Chinese Premier Wen Jiabao on Sunday struck a defiant note about the country's controversial exchange rate policy, saying the government would not give into foreign demands to let the yuan rise.
Wen said the currency was facing growing pressure to appreciate, but insisted that China was committed to keeping it stable, having virtually pegged it to the dollar since the global financial crisis worsened in the middle of last year.
We will not yield to any pressure of any form forcing us to appreciate. As I have told my foreign friends, on one hand, you are asking for the yuan to appreciate, and on the other hand, you are taking all kinds of protectionist measures, he said.
The true purpose (of these calls) is to contain China's development, he added in an interview with the official Xinhua news agency.
The yuan has fallen against the currencies of most of its trading partners this year because it has been fixed to a weakening dollar, while China's economy has bounced back strongly. U.S. senators have asked for an investigation into whether current yuan policy represents a form of subsidy that would justify tariffs on Chinese imports.
Wen also repeated an oft-made declaration that the stable yuan had contributed to the global economic recovery.
A series of foreign policymakers, including U.S. President Barack Obama, European Commission President Jose Manuel Barroso and International Monetary Fund chief Dominique Strauss-Kahn, have visited China in recent months to press for an appreciation of the yuan.
But many analysts believe that Chinese leaders will want to see several consecutive months of increasing exports before letting the yuan resume the path of gradual appreciation it followed from 2005 to mid-2008.
The market expects a roughly 2.7 percent appreciation of the yuan over the next 12 months, according to offshore forwards pricing.
Wen gave a cautious outlook for the domestic economy in 2010, saying it was too early to wind down the government's stimulus policies but that officials needed to be attentive to surging property prices and incipient inflation.
Although China would continue to encourage citizens to buy homes for their own use, differentiated interest rates would be used as a tool to fight property market speculation, Wen said.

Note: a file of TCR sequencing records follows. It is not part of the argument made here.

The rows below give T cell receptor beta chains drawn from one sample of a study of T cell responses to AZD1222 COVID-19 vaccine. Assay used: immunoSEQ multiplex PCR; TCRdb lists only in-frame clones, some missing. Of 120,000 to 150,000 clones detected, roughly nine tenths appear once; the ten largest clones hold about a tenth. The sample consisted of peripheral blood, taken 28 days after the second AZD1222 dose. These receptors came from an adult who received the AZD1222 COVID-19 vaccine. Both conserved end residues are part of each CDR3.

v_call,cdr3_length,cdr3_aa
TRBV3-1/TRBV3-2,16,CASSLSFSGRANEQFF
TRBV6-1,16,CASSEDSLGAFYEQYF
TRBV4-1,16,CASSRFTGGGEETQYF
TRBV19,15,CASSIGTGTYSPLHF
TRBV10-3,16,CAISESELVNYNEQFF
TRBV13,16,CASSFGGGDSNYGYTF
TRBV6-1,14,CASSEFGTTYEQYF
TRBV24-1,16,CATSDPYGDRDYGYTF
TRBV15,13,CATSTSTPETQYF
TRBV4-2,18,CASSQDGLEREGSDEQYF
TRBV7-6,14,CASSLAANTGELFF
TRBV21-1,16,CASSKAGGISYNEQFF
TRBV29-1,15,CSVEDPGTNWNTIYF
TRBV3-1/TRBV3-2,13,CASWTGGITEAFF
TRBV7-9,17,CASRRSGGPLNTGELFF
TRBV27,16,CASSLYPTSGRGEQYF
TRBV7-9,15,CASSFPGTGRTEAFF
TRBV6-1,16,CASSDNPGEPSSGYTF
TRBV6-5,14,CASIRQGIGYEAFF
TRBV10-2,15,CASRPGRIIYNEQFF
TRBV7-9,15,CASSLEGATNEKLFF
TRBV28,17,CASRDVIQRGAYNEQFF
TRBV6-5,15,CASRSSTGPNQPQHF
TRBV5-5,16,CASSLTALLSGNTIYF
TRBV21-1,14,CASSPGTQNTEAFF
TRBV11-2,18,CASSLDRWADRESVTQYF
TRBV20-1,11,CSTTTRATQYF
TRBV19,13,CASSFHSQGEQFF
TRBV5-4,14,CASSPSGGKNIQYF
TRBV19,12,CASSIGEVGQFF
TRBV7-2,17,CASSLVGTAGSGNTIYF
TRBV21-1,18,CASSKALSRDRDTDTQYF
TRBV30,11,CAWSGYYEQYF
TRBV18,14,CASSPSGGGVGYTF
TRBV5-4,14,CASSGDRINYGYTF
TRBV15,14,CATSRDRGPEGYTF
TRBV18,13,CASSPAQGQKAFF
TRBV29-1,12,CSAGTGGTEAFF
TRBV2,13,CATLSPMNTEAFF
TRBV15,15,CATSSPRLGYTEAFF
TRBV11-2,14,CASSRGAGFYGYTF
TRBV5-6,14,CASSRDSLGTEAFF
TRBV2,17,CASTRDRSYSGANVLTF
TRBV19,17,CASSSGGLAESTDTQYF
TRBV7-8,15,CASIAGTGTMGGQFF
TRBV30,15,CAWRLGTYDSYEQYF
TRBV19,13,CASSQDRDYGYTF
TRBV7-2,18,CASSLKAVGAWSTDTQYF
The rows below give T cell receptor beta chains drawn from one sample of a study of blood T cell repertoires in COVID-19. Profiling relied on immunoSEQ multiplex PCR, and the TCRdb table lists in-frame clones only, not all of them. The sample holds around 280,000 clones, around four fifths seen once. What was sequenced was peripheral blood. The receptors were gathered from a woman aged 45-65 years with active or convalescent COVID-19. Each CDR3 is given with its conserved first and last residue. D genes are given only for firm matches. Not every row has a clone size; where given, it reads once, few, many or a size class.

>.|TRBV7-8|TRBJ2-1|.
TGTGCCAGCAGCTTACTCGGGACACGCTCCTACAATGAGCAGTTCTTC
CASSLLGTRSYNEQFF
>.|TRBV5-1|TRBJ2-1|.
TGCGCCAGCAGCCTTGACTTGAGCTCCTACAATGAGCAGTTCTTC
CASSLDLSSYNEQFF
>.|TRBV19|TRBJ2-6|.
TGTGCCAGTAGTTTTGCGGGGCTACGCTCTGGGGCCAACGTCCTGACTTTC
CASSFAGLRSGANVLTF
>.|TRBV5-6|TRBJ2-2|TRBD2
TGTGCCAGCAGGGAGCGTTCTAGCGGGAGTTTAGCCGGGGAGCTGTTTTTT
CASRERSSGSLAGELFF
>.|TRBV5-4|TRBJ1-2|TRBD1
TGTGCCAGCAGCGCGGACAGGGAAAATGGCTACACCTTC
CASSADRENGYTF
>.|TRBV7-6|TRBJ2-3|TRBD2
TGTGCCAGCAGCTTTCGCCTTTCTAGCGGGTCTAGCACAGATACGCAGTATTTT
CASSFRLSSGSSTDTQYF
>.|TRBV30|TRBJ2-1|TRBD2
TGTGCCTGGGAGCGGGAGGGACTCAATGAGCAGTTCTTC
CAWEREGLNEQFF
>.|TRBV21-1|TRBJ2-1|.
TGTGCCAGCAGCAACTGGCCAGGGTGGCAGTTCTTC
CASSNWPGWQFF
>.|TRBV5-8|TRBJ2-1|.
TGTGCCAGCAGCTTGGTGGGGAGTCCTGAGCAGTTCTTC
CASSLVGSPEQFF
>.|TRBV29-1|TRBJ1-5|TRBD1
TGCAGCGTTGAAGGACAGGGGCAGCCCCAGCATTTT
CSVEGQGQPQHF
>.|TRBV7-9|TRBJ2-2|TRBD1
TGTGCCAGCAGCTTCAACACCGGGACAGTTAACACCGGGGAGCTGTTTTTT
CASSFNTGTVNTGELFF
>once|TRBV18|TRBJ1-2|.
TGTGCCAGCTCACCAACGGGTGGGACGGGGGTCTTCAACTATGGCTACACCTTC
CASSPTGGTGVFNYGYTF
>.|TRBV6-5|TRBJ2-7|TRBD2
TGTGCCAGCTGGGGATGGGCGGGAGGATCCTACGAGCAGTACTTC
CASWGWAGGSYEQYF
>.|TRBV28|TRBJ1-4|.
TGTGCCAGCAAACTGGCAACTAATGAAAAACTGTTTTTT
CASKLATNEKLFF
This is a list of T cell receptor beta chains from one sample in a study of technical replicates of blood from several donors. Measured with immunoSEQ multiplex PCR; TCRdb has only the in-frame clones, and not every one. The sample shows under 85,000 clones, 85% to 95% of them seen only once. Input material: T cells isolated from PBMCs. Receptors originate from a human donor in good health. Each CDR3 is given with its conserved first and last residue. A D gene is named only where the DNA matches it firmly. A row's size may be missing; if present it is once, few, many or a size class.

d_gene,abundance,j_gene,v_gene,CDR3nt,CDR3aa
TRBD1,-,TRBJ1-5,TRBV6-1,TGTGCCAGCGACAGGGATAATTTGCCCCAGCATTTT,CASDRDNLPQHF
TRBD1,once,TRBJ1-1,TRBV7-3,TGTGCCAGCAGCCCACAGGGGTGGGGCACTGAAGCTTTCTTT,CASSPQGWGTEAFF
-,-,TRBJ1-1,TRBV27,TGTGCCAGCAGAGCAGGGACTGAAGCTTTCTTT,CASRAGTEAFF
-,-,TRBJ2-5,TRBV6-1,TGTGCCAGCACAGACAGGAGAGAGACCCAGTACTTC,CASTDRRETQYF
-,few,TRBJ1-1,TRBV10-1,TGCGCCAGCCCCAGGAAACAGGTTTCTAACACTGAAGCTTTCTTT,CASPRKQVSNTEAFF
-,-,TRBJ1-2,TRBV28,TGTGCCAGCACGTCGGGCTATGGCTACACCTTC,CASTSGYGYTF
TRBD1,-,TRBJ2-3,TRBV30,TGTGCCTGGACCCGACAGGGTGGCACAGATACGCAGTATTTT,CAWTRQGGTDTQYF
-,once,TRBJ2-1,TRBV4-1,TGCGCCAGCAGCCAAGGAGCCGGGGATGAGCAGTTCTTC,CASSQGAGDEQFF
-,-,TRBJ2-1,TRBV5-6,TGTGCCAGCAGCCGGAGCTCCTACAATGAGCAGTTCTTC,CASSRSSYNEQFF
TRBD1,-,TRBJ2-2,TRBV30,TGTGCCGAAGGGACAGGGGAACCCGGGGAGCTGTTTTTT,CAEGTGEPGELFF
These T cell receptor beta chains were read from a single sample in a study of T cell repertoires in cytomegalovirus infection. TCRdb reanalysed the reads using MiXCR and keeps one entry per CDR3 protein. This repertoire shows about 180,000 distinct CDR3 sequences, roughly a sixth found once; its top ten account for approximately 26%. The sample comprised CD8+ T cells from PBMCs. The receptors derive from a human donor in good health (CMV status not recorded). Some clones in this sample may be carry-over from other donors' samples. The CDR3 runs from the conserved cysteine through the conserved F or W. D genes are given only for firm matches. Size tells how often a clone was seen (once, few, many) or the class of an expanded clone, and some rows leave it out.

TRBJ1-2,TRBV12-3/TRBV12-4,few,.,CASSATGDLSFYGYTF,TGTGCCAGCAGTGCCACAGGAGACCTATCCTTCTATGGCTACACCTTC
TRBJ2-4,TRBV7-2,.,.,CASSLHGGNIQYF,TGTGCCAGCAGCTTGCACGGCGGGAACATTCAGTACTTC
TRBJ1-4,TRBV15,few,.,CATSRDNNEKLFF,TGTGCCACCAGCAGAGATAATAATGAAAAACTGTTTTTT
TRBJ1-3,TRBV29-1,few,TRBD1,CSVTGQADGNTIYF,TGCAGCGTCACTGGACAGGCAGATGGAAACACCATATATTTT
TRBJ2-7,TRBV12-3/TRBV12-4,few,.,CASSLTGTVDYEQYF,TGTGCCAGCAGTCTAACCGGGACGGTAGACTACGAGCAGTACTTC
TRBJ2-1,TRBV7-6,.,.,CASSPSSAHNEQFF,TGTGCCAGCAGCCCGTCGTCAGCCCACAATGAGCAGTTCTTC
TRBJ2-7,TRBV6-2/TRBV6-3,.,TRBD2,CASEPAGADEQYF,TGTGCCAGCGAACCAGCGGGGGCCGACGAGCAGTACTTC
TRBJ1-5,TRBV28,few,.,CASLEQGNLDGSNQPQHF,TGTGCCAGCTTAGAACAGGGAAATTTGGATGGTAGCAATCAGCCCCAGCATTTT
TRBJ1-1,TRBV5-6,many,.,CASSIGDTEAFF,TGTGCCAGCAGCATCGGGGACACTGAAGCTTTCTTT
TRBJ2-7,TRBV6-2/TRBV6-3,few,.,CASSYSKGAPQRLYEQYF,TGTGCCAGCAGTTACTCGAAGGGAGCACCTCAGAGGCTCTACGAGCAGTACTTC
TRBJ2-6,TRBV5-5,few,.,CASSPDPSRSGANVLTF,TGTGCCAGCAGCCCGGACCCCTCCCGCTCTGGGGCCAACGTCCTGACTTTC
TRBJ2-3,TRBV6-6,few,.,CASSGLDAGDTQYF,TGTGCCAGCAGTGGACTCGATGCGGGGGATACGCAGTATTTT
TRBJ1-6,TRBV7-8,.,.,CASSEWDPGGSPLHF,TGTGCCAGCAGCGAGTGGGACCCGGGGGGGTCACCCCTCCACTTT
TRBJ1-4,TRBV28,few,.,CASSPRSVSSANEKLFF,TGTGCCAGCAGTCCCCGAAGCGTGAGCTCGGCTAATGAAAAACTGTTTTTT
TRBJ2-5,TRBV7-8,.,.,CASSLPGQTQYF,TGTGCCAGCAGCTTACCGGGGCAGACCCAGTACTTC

He was apparently referring to a policy proposal that China could keep preferential mortgages -- a discount of up to 30 percent on benchmark lending rates -- for people buying their first homes but eliminate them for additional home purchases.
More broadly, Wen warned on imbalances rising from too much bank lending while defending China's use of a 4 trillion yuan stimulus package to fend off the global economic crisis.
Parts of the economy are not balanced, not coordinated, and not sustainable, Wen said, repeating previous statements.
It would be better if lending by Chinese banks was not on such a large scale, Wen added.
China's overall lending situation had improved in the second half of the year, when banks dramatically slowed their pace of credit issuance after a record surge in the first half, Wen said.
Chinese bank are on course to lend an unprecedented 9.5 trillion yuan ($1.4 trillion) this year, double last year's total. The market expects new loans to fall to about 7.5 trillion yuan next year.
This time last year, central planners facing a sharp downturn in external demand for Chinese exports worried the country would be unable to reach the 8 percent growth deemed necessary to maintain employment and avert social instability.
With the country on track for about 9 percent growth this year and an even faster expansion next year, concerns have instead shifted to whether pockets of the economy are overheating and whether inflation could flare up.
Wen warned that although there is no sign of inflation at present, this year's exceptional money supply growth could stoke inflationary expectations and that inflation could appear. But he said the government was committed to seeing through its massive two-year stimulus package, launched in late 2008.
If we have a too-early exit of the stimulus policies, we may lose all that we have already achieved, he said.
(Additional reporting by Lucy Hornby; editing by John Stonestreet)